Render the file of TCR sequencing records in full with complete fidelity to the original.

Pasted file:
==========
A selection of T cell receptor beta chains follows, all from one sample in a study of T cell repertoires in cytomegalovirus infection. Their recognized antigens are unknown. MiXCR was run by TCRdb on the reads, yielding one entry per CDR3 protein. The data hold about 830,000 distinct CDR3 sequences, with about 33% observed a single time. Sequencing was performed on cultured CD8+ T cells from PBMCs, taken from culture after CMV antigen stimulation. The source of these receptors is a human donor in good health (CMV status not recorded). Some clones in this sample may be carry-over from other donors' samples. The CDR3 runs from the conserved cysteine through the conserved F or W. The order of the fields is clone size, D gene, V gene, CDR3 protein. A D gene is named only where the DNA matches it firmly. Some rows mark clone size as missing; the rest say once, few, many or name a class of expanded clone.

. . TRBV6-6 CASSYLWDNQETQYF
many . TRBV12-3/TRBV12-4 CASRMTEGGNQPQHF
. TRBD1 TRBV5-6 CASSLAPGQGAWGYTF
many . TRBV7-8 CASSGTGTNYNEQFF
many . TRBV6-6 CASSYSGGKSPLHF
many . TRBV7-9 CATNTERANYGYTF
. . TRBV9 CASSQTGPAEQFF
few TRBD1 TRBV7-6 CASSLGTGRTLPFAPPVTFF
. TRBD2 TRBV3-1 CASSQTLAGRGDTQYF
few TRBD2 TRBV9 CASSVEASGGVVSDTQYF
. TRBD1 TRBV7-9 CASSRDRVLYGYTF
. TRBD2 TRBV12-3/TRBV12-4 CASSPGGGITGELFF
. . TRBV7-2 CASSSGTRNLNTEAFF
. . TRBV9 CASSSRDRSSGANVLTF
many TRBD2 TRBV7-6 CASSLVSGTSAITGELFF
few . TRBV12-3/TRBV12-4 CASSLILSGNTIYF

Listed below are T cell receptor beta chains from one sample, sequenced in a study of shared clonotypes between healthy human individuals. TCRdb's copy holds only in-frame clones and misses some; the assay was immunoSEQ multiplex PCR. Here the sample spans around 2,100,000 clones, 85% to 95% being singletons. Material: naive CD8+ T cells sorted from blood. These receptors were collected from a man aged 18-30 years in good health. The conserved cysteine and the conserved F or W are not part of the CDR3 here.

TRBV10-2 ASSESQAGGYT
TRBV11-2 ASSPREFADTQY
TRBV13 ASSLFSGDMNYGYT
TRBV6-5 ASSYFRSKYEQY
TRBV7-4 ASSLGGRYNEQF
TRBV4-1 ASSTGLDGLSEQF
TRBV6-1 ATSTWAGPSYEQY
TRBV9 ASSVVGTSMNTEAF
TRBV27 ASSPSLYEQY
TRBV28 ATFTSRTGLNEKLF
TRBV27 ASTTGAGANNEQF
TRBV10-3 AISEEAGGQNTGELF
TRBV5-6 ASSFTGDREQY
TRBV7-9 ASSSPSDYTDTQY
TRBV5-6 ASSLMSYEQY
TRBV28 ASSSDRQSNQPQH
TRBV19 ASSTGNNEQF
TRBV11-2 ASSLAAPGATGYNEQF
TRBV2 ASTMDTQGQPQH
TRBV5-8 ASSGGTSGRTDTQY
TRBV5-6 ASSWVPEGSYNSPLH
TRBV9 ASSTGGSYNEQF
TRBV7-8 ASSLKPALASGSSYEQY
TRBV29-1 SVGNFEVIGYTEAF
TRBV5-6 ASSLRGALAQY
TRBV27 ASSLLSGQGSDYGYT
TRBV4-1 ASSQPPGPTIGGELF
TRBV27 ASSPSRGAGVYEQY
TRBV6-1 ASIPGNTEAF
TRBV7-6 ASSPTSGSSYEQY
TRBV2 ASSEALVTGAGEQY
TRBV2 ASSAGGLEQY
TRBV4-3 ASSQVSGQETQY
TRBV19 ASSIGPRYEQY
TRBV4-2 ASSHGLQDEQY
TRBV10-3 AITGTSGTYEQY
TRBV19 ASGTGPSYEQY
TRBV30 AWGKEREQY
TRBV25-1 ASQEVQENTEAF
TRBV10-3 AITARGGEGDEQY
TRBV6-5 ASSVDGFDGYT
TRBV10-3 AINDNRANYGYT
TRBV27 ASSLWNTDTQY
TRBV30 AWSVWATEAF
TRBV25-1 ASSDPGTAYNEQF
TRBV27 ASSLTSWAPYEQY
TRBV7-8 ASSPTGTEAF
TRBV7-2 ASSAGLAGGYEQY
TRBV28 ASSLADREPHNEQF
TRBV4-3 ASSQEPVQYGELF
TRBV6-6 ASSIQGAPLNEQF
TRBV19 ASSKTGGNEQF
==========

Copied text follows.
A selection of T cell receptor beta chains follows, all from one sample in a study of T cell repertoires in cytomegalovirus infection. Their recognized antigens are unknown. MiXCR was run by TCRdb on the reads, yielding one entry per CDR3 protein. The data hold about 830,000 distinct CDR3 sequences, with about 33% observed a single time. Sequencing was performed on cultured CD8+ T cells from PBMCs, taken from culture after CMV antigen stimulation. The source of these receptors is a human donor in good health (CMV status not recorded). Some clones in this sample may be carry-over from other donors' samples. The CDR3 runs from the conserved cysteine through the conserved F or W. The order of the fields is clone size, D gene, V gene, CDR3 protein. A D gene is named only where the DNA matches it firmly. Some rows mark clone size as missing; the rest say once, few, many or name a class of expanded clone.

. . TRBV6-6 CASSYLWDNQETQYF
many . TRBV12-3/TRBV12-4 CASRMTEGGNQPQHF
. TRBD1 TRBV5-6 CASSLAPGQGAWGYTF
many . TRBV7-8 CASSGTGTNYNEQFF
many . TRBV6-6 CASSYSGGKSPLHF
many . TRBV7-9 CATNTERANYGYTF
. . TRBV9 CASSQTGPAEQFF
few TRBD1 TRBV7-6 CASSLGTGRTLPFAPPVTFF
. TRBD2 TRBV3-1 CASSQTLAGRGDTQYF
few TRBD2 TRBV9 CASSVEASGGVVSDTQYF
. TRBD1 TRBV7-9 CASSRDRVLYGYTF
. TRBD2 TRBV12-3/TRBV12-4 CASSPGGGITGELFF
. . TRBV7-2 CASSSGTRNLNTEAFF
. . TRBV9 CASSSRDRSSGANVLTF
many TRBD2 TRBV7-6 CASSLVSGTSAITGELFF
few . TRBV12-3/TRBV12-4 CASSLILSGNTIYF

Listed below are T cell receptor beta chains from one sample, sequenced in a study of shared clonotypes between healthy human individuals. TCRdb's copy holds only in-frame clones and misses some; the assay was immunoSEQ multiplex PCR. Here the sample spans around 2,100,000 clones, 85% to 95% being singletons. Material: naive CD8+ T cells sorted from blood. These receptors were collected from a man aged 18-30 years in good health. The conserved cysteine and the conserved F or W are not part of the CDR3 here.

TRBV10-2 ASSESQAGGYT
TRBV11-2 ASSPREFADTQY
TRBV13 ASSLFSGDMNYGYT
TRBV6-5 ASSYFRSKYEQY
TRBV7-4 ASSLGGRYNEQF
TRBV4-1 ASSTGLDGLSEQF
TRBV6-1 ATSTWAGPSYEQY
TRBV9 ASSVVGTSMNTEAF
TRBV27 ASSPSLYEQY
TRBV28 ATFTSRTGLNEKLF
TRBV27 ASTTGAGANNEQF
TRBV10-3 AISEEAGGQNTGELF
TRBV5-6 ASSFTGDREQY
TRBV7-9 ASSSPSDYTDTQY
TRBV5-6 ASSLMSYEQY
TRBV28 ASSSDRQSNQPQH
TRBV19 ASSTGNNEQF
TRBV11-2 ASSLAAPGATGYNEQF
TRBV2 ASTMDTQGQPQH
TRBV5-8 ASSGGTSGRTDTQY
TRBV5-6 ASSWVPEGSYNSPLH
TRBV9 ASSTGGSYNEQF
TRBV7-8 ASSLKPALASGSSYEQY
TRBV29-1 SVGNFEVIGYTEAF
TRBV5-6 ASSLRGALAQY
TRBV27 ASSLLSGQGSDYGYT
TRBV4-1 ASSQPPGPTIGGELF
TRBV27 ASSPSRGAGVYEQY
TRBV6-1 ASIPGNTEAF
TRBV7-6 ASSPTSGSSYEQY
TRBV2 ASSEALVTGAGEQY
TRBV2 ASSAGGLEQY
TRBV4-3 ASSQVSGQETQY
TRBV19 ASSIGPRYEQY
TRBV4-2 ASSHGLQDEQY
TRBV10-3 AITGTSGTYEQY
TRBV19 ASGTGPSYEQY
TRBV30 AWGKEREQY
TRBV25-1 ASQEVQENTEAF
TRBV10-3 AITARGGEGDEQY
TRBV6-5 ASSVDGFDGYT
TRBV10-3 AINDNRANYGYT
TRBV27 ASSLWNTDTQY
TRBV30 AWSVWATEAF
TRBV25-1 ASSDPGTAYNEQF
TRBV27 ASSLTSWAPYEQY
TRBV7-8 ASSPTGTEAF
TRBV7-2 ASSAGLAGGYEQY
TRBV28 ASSLADREPHNEQF
TRBV4-3 ASSQEPVQYGELF
TRBV6-6 ASSIQGAPLNEQF
TRBV19 ASSKTGGNEQF